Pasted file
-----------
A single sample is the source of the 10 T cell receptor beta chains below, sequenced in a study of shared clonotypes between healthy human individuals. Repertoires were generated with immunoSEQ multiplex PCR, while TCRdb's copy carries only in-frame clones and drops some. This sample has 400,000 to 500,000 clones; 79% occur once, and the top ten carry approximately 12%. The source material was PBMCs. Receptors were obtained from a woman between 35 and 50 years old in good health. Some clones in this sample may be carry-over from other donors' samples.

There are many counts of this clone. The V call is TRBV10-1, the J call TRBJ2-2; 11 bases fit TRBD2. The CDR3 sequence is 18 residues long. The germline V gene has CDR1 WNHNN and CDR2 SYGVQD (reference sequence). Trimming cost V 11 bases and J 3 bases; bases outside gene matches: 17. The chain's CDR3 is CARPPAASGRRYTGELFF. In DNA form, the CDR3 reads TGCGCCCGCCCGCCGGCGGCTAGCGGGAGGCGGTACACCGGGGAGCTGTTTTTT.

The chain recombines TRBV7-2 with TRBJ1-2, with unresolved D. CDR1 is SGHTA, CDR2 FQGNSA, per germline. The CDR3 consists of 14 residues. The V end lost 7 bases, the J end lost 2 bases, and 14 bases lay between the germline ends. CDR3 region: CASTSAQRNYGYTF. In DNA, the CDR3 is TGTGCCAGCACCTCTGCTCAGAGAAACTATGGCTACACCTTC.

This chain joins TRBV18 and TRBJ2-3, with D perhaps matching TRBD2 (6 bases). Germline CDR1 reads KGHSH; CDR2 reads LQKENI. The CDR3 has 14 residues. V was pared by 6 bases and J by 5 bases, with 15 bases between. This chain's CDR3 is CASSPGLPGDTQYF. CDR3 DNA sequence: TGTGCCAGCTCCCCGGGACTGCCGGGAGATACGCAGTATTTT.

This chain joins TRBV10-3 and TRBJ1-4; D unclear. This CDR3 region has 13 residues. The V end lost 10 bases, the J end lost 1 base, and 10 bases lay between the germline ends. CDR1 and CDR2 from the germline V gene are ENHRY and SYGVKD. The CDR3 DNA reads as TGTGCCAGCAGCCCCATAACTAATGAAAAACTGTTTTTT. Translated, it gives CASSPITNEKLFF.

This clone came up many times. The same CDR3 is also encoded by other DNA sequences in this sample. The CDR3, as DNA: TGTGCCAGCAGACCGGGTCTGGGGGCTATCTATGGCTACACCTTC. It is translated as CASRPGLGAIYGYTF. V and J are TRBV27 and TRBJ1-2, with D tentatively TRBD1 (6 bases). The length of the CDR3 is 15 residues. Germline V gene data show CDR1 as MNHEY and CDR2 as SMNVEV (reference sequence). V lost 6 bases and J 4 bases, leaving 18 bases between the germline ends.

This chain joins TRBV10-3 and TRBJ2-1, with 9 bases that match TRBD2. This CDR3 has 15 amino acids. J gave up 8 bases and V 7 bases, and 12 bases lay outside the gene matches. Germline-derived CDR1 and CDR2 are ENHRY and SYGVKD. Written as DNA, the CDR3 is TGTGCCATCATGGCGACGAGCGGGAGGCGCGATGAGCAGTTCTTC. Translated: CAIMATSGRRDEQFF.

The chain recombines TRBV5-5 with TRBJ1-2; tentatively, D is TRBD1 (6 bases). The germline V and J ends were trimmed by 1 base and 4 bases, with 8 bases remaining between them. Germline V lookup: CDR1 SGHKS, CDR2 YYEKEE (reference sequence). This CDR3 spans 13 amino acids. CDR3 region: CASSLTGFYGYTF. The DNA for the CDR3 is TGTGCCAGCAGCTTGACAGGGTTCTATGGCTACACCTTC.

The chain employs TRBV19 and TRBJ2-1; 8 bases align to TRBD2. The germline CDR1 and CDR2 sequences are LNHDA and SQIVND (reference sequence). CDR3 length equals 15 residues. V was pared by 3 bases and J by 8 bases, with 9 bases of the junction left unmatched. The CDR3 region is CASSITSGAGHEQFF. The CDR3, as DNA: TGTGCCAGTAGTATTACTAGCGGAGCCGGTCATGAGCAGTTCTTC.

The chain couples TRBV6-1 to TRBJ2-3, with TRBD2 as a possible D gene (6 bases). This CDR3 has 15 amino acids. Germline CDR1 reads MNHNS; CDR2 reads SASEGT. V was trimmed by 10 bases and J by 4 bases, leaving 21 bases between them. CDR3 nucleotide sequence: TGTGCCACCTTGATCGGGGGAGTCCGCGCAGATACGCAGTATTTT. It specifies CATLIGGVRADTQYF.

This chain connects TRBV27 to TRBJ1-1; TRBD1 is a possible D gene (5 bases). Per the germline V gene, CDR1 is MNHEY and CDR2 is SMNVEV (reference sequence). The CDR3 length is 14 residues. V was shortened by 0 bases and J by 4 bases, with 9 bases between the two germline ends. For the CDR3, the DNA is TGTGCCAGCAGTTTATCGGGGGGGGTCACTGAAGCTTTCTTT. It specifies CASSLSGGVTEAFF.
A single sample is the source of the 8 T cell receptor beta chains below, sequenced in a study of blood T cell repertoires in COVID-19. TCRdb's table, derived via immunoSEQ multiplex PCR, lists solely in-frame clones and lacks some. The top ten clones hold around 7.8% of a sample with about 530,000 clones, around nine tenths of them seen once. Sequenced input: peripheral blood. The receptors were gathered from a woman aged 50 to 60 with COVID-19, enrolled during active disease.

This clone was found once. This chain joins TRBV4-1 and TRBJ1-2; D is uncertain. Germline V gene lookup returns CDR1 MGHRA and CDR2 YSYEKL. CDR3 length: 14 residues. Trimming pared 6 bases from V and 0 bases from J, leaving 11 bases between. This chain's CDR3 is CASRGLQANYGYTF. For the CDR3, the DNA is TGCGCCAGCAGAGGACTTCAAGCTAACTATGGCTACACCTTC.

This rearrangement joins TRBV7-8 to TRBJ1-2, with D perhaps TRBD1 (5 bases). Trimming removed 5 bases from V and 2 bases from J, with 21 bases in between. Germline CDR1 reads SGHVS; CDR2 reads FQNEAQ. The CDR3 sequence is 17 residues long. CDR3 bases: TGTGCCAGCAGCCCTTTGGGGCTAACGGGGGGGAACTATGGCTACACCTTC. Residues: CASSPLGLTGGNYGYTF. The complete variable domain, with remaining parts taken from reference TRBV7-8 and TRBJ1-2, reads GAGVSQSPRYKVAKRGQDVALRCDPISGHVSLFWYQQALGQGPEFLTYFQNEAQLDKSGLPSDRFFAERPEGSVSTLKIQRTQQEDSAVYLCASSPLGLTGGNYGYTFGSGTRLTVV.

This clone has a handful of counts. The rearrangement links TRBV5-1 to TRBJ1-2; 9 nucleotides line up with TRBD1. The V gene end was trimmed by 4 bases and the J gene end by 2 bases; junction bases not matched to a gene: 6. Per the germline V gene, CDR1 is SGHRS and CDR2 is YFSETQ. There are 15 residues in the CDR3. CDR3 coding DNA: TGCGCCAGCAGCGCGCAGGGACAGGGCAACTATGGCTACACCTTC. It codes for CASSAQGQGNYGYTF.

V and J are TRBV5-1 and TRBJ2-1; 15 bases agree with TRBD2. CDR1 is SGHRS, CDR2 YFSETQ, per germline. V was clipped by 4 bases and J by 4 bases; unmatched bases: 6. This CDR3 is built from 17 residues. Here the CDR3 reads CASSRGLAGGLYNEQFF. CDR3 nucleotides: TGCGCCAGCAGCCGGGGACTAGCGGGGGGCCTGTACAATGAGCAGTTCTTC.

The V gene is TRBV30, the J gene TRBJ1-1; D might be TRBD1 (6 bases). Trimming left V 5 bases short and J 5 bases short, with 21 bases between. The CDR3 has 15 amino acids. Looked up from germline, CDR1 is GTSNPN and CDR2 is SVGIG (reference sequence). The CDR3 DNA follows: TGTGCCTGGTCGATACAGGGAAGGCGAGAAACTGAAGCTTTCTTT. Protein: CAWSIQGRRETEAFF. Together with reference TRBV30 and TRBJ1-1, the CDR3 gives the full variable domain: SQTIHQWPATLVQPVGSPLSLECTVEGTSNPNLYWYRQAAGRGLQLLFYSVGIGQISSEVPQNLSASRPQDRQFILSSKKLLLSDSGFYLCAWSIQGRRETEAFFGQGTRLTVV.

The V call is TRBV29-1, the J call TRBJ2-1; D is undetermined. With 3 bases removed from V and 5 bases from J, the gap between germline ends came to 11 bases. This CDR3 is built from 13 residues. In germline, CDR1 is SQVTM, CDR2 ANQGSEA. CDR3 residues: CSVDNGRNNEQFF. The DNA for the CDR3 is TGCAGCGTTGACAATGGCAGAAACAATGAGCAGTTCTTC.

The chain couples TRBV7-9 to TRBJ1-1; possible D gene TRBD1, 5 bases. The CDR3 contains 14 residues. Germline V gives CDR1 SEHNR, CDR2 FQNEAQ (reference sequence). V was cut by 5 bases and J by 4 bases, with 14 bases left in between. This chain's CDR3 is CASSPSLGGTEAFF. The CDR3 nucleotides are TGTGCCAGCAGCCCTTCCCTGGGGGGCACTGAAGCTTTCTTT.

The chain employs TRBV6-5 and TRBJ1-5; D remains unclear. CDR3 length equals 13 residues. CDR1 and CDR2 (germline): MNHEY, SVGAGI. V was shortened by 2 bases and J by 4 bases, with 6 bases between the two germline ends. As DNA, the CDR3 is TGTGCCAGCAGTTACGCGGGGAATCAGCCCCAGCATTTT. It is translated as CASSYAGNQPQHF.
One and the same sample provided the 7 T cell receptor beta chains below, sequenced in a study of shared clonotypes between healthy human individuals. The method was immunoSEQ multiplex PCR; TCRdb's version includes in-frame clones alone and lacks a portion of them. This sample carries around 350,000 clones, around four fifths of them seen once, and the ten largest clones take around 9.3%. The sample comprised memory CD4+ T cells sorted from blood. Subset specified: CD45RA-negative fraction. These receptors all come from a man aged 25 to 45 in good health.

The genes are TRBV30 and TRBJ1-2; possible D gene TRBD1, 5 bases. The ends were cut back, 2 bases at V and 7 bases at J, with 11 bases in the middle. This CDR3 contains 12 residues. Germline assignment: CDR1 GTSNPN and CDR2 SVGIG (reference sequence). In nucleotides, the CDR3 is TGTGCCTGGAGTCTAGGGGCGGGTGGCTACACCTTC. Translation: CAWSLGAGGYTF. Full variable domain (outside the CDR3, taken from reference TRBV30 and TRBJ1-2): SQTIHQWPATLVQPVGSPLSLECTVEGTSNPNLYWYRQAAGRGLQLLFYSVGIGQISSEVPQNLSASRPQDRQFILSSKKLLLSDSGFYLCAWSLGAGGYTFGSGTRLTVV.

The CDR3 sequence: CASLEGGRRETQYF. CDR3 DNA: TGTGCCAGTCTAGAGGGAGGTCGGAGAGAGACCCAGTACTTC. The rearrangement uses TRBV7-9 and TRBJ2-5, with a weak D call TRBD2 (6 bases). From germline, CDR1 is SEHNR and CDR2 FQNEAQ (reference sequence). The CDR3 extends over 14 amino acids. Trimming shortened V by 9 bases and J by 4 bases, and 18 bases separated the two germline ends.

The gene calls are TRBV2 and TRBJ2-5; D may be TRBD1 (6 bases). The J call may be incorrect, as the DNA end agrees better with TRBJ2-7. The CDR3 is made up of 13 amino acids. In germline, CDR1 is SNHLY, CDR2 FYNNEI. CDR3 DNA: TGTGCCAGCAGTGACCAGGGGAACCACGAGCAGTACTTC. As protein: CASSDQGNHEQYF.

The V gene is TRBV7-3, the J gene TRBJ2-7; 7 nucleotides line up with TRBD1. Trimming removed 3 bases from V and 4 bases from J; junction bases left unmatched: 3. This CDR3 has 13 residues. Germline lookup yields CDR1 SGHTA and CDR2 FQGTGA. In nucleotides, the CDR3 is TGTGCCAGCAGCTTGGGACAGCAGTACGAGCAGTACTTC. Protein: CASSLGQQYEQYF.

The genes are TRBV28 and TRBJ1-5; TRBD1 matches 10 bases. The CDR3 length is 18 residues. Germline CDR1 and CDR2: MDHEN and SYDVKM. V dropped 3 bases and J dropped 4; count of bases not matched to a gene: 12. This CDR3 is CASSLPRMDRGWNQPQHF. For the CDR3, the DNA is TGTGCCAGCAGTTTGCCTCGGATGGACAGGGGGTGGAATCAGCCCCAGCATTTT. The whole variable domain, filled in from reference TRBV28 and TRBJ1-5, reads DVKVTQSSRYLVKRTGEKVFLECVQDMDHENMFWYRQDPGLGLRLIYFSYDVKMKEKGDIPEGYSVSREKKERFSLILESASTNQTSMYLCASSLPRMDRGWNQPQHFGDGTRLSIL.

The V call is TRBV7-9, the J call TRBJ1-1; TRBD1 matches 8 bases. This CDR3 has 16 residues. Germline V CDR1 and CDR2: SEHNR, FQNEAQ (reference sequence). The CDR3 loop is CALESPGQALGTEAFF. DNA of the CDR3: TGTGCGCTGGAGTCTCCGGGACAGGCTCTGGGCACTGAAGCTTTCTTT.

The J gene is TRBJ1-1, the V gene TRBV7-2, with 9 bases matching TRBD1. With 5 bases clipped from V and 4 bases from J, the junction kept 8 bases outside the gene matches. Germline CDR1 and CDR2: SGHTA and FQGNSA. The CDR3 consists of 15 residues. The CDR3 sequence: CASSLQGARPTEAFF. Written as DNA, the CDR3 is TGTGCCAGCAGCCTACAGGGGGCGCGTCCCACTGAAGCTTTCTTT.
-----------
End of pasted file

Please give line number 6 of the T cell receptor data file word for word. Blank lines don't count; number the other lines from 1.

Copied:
This clone came up many times. The same CDR3 is also encoded by other DNA sequences in this sample. The CDR3, as DNA: TGTGCCAGCAGACCGGGTCTGGGGGCTATCTATGGCTACACCTTC. It is translated as CASRPGLGAIYGYTF. V and J are TRBV27 and TRBJ1-2, with D tentatively TRBD1 (6 bases). The length of the CDR3 is 15 residues. Germline V gene data show CDR1 as MNHEY and CDR2 as SMNVEV (reference sequence). V lost 6 bases and J 4 bases, leaving 18 bases between the germline ends.